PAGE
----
Book review: The Professor by Charlotte Brontë (Wordsworth Classics, 1994 )
Written two years before Jane Eyre, The Professor was Charlotte Brontë’s first novel and was based on her experiences in Brussels, although it was not published until after her death.
The story is one of love and doubt, as the hero, William Crimsworth, seeks his fortune as a teacher in Brussels and finds his love for the good Anglo-Swiss girl, Frances Henri, severely tested by the sensously beguiling and manipulative headmistress, Zoroaïde Reuter.
The novel challenged many of the deeply held expectations of the time and is essential reading for all those seeking an understanding of the author and her work.
The biggest problem with The Professor is the lack of a plot. Things happen, certainly, but there’s no conflict to drive the story forward, nothing to really keep you interested in it. In a way, it reminds me of the NaNoWriMo-novel I wrote in 2007. It was about 52k words long, but it didn’t have a plot. It had a beginning, a middle and an end and things happened, people interacted a bit, dialogue was exchanged, but it wasn’t really about anything, and neither is this.
This was perhaps not her first book as such, but one that was written before she was made famous, and not published until after her death, as it says in the bit above. In the author’s preface, Charlotte Brontë says “I had got over any such taste as I might once have had for ornamented and redundant composition, and come to prefer what was plain and homely.” Yeah, right. I was in Oxfam the other day and browsed a book about Victorian novels, and saw that bit quoted, with some comments along the same lines as my own thoughts (ornamented and redundant prose are thy middle names, CB, along with “I love my Plot Device”), and it pointed out that about a fifth of the whole book is about how the main character, William Crimsworth, manages to end up in Brussels, which is what the book is actually supposed to be about.
According to the back cover, the plot is that he meets Frances Henri but headmistress Reuter is trying to get in the way. That could have been the plot and made for a pretty good conflict, and maybe that would have made things a bit more interesting. Instead, we don’t hear a word about Mlle Henri until she makes her first appearance, a few pages short of the middle of the book … and then nothing much happens. He’s impressed with her English skills, but nothing really happens, then she leaves, he tries to find her (the semblance of a plot, finally!) and then he does find her and then nothing really happens.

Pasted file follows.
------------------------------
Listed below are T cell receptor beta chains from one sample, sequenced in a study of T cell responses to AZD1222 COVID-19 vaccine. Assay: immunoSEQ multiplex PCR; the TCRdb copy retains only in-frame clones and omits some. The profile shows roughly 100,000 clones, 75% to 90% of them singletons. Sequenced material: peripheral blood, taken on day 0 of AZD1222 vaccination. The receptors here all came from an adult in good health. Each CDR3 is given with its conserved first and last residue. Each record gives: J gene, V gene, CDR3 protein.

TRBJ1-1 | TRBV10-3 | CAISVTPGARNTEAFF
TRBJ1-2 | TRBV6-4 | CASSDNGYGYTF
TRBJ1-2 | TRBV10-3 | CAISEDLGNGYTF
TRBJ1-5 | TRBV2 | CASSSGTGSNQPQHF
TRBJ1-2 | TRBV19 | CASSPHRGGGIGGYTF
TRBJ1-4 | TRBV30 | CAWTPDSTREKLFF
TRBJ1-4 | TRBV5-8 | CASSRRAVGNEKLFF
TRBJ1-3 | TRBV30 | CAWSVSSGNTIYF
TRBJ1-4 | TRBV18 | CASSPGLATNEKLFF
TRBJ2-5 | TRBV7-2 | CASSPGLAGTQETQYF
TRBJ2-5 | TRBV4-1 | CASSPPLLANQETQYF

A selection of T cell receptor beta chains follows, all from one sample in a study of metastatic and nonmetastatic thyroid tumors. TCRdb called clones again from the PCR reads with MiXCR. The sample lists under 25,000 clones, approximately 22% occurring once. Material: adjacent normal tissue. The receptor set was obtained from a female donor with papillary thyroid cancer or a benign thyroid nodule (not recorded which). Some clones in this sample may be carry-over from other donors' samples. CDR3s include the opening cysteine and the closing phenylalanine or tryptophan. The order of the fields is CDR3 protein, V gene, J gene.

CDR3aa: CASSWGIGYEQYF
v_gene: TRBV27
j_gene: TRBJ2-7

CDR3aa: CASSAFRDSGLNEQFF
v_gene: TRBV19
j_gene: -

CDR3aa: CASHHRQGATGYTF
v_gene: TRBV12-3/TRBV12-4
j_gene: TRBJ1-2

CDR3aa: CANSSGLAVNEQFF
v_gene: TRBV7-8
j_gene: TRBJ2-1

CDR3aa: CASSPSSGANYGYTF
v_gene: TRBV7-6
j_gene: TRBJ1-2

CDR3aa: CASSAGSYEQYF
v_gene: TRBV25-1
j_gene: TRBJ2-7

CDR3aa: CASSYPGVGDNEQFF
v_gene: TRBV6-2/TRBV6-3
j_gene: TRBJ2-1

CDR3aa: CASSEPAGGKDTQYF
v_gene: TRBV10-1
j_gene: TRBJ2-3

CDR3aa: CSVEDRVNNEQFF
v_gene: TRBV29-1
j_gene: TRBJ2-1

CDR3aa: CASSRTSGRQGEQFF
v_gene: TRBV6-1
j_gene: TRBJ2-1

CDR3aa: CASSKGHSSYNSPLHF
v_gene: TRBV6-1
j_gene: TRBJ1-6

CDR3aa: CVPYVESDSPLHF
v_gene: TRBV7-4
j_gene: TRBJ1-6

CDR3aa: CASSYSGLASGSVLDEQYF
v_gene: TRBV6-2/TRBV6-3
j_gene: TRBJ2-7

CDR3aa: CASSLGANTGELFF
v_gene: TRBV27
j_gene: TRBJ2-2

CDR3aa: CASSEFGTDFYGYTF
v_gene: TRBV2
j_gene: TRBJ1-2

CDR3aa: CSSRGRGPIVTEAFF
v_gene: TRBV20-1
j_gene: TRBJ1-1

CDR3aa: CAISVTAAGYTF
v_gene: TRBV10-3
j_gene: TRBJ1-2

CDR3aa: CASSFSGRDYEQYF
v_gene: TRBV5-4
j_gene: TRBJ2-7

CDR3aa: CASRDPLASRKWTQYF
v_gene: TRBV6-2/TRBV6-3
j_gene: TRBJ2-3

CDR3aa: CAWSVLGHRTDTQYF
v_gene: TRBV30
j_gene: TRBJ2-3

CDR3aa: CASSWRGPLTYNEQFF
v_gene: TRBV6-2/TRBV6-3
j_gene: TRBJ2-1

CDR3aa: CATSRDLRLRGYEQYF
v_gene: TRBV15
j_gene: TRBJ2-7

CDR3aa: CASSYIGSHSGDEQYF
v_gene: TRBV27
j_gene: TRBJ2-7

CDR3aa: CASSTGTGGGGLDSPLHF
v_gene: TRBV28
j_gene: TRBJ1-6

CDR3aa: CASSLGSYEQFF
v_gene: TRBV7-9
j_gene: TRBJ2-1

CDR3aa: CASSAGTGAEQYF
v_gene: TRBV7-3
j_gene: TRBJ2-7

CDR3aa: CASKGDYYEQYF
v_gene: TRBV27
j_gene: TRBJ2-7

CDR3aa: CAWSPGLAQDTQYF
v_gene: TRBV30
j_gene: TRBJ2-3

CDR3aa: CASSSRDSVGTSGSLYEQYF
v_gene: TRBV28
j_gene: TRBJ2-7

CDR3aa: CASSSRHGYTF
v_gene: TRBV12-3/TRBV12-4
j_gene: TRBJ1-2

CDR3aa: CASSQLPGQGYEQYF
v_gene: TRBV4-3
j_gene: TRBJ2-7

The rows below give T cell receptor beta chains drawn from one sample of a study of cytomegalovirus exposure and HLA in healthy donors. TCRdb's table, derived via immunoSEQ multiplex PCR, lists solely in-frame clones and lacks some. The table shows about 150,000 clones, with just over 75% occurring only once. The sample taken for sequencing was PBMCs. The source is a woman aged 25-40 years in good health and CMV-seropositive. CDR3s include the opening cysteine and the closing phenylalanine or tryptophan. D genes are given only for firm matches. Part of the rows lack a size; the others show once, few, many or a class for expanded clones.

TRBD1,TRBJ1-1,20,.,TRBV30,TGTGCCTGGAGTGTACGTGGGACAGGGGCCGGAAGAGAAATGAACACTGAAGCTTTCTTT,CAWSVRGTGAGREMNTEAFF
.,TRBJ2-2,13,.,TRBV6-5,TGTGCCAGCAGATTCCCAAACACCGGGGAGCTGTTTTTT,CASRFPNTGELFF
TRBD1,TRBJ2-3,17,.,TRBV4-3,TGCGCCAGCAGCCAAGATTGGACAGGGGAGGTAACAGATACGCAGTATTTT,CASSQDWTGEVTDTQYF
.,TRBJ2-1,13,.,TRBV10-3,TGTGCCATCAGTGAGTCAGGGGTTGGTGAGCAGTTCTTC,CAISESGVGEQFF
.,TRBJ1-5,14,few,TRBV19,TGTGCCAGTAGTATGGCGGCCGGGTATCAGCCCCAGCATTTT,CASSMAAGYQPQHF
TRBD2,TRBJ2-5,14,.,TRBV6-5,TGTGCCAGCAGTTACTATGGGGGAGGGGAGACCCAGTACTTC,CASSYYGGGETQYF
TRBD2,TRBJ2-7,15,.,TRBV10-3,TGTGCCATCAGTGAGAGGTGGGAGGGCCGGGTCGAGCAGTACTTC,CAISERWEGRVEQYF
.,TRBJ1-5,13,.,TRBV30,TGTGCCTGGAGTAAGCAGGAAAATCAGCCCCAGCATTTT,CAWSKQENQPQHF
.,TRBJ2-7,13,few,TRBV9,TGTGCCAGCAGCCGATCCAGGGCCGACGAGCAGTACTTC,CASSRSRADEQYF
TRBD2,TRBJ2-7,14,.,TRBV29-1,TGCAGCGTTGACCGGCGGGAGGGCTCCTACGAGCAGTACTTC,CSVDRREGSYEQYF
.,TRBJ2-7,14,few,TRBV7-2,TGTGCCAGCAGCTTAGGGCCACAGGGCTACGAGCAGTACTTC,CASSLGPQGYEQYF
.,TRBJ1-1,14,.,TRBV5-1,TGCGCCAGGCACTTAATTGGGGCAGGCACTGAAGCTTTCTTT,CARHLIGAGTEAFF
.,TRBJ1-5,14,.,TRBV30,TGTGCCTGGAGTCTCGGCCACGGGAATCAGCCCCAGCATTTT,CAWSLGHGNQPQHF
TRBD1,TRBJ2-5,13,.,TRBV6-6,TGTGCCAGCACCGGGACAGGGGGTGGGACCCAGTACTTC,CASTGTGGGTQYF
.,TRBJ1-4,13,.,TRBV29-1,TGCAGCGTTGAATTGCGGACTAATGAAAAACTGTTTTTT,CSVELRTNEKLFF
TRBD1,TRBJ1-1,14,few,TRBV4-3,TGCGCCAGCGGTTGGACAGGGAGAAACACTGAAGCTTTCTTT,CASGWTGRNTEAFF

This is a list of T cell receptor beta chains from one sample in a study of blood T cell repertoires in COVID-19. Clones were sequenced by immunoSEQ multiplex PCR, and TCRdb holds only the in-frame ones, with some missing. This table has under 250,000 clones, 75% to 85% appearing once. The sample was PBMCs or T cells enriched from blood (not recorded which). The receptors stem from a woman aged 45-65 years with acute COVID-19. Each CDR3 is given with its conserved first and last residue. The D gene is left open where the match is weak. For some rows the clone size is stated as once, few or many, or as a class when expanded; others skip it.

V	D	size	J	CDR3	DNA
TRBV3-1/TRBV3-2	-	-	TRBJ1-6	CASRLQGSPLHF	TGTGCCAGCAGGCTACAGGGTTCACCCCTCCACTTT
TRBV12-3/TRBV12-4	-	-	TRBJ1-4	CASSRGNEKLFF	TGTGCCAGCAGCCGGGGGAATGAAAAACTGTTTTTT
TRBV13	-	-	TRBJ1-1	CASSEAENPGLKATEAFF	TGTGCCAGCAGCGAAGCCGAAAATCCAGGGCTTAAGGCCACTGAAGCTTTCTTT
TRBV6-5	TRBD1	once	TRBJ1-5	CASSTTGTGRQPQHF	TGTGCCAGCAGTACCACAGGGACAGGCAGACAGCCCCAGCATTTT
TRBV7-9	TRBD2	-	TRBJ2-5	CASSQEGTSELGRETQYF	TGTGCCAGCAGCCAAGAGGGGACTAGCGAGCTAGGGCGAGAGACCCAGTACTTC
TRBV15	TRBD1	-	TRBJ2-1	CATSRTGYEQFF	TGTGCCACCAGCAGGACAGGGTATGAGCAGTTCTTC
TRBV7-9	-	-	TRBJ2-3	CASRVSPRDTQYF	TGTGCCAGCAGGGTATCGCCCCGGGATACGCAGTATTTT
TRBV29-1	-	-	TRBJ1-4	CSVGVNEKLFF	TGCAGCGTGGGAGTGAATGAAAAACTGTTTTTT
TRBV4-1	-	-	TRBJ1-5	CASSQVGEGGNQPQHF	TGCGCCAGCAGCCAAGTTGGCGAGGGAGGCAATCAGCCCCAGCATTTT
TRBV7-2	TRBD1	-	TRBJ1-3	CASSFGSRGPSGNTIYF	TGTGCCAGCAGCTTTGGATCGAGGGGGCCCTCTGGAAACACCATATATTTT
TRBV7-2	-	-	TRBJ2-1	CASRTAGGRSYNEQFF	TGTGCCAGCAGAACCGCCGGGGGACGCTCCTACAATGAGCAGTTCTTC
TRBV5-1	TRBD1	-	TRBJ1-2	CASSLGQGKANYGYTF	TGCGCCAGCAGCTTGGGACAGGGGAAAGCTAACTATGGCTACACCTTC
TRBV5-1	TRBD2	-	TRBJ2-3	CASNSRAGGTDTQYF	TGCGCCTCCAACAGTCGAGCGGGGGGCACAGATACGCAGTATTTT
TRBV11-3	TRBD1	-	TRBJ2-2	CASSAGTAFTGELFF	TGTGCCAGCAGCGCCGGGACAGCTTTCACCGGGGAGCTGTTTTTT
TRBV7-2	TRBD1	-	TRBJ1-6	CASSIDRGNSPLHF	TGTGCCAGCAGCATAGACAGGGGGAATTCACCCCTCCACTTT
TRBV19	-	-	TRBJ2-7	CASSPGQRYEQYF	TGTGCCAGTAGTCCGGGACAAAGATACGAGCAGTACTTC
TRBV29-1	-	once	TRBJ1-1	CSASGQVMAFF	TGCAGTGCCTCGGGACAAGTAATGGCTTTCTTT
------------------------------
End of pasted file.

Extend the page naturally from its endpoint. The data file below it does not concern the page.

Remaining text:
And then he switches jobs and nothing really happens and then he asks her to marry him, and then nothing really happens, and then it takes twenty pages for them to live happily ever after, in the same sort of drawn-out – not to mention very convenient – ending that you feel is about to finish a number of times, like The Lord of the Rings: The Return of the King, except it doesn’t, it goes on. And on. And on. And doesn’t really get to the point. The very ending itself is also a bit bland and left me with a “meh” kind of feeling.
One of the things that kept bugging me was how much French there was. Common language back in the day, and we know Charlotte studied in Brussels, but does she have to show off her French skills on every other page? A word or short phrase here and there, fine. Actual bits of dialogue longer than a sentence which she gives no translation or even some allusion to what’s being said so that we who do not know French by heart? No! I did French in school 1996-1998, and I didn’t do very well. I have no wish to start taking French lessons again just to be able to understand bits of a book that’s written in English by an English author! I wouldn’t have been particularly pleased had she written those bits in German instead, even though I technically have a better grasp of that language, because I still find it rude and obnoxious to the readers who aren’t “in” with the author.